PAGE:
Research Article | Open Access
Nighina M. Khodzhaeva, Alla M. Baranova, Anatoly K. Tokmalaev, "The Immunological Plasmodium falciparum Malaria Characteristics of Children in Tajikistan Republic", Journal of Tropical Medicine, vol. 2019, Article ID 5147252, 6 pages, 2019. https://doi.org/10.1155/2019/5147252
The Immunological Plasmodium falciparum Malaria Characteristics of Children in Tajikistan Republic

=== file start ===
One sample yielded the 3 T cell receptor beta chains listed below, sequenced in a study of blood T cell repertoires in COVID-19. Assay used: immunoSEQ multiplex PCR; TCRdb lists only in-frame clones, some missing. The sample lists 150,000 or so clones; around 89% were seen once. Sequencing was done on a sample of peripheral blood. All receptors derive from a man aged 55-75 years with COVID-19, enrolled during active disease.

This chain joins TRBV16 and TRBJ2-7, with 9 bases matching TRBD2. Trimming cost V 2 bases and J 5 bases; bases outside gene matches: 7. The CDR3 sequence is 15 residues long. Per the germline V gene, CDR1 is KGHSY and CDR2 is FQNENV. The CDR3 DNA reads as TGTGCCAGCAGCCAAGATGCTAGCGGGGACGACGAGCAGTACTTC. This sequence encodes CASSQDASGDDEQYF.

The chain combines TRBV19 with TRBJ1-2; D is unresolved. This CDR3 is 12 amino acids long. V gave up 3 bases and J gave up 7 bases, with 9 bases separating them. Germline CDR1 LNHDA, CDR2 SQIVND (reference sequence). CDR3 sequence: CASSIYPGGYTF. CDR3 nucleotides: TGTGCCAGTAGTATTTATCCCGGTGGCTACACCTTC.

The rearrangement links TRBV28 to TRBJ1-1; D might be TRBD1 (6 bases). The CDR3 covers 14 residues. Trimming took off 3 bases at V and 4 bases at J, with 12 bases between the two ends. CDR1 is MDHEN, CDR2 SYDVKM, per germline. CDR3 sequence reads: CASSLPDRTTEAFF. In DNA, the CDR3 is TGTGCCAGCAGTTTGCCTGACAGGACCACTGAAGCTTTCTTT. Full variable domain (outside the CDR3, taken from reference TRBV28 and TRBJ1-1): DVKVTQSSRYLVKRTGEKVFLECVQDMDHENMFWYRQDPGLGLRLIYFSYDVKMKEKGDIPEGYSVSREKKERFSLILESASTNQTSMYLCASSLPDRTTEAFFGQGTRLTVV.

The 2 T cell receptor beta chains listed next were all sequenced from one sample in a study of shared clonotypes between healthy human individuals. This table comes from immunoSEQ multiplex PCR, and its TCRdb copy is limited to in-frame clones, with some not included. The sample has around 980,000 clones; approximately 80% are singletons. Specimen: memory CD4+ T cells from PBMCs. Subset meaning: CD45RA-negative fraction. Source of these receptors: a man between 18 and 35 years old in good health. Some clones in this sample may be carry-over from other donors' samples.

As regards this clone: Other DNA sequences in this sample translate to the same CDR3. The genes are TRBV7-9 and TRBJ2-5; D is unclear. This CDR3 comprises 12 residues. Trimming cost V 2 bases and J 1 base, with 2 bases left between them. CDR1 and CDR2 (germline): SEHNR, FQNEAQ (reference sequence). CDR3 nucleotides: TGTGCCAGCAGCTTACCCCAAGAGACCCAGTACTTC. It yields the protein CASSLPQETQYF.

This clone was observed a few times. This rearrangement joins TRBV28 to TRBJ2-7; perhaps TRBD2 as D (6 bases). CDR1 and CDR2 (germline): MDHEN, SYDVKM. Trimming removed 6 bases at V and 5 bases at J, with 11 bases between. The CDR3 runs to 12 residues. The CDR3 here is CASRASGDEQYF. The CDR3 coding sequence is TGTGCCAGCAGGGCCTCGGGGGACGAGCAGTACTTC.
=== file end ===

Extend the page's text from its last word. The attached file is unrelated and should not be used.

The epidemiological situation in Tajikistan Republic deteriorated in the 1990s, when an influx of refugees from Afghanistan resulted in mass importation of Plasmodium vivax and Plasmodium falciparum malaria to Khatlon region. The National Programme of Malaria Control was successful and malaria transmission was interrupted in 2009. Background. The aim of this study was to investigate the mechanisms of immunological response in Tajik children with tropical Plasmodium falciparum malaria. Materials and Methods. We examined 124 patients with P. falciparum malaria at the age of 6 months up to 14 years that were hospitalized in Clinical Infectious Diseases Hospital in Dushanbe city and in Regional hospital of Khatlon region in the period 2000-2007. In most cases, they were school-age children (56%). The peak incidence was recorded in July-October. Verification of the diagnosis was based on clinical, epidemiological data, and the results of blood microscopy. In all patients, along with the standard, clinical, and laboratory tests, a number of indicators of the immune status were performed that include the T-immunity, the content of serum immunoglobulins of three main classes, the level of circulating immune complexes (CIC), C3 complement, and the concentration of key serum cytokines that have been studied in the dynamics of infectious process. Finding. The study of cellular and humoral immunity in patients with Plasmodium falciparum malaria is an obvious additional criterion in assessing the severity of infection. The imbalance of cytokine profile is an important pathogenic factor in the development of severe and recurrent forms of the disease, since the formation of a defective immune response to parasitic antigens contributes to adverse outcomes. Conclusions. Plasmodium falciparum malaria was characterized by depression of cellular and humoral immunity, the degree of which depended on the severity of the pathological process.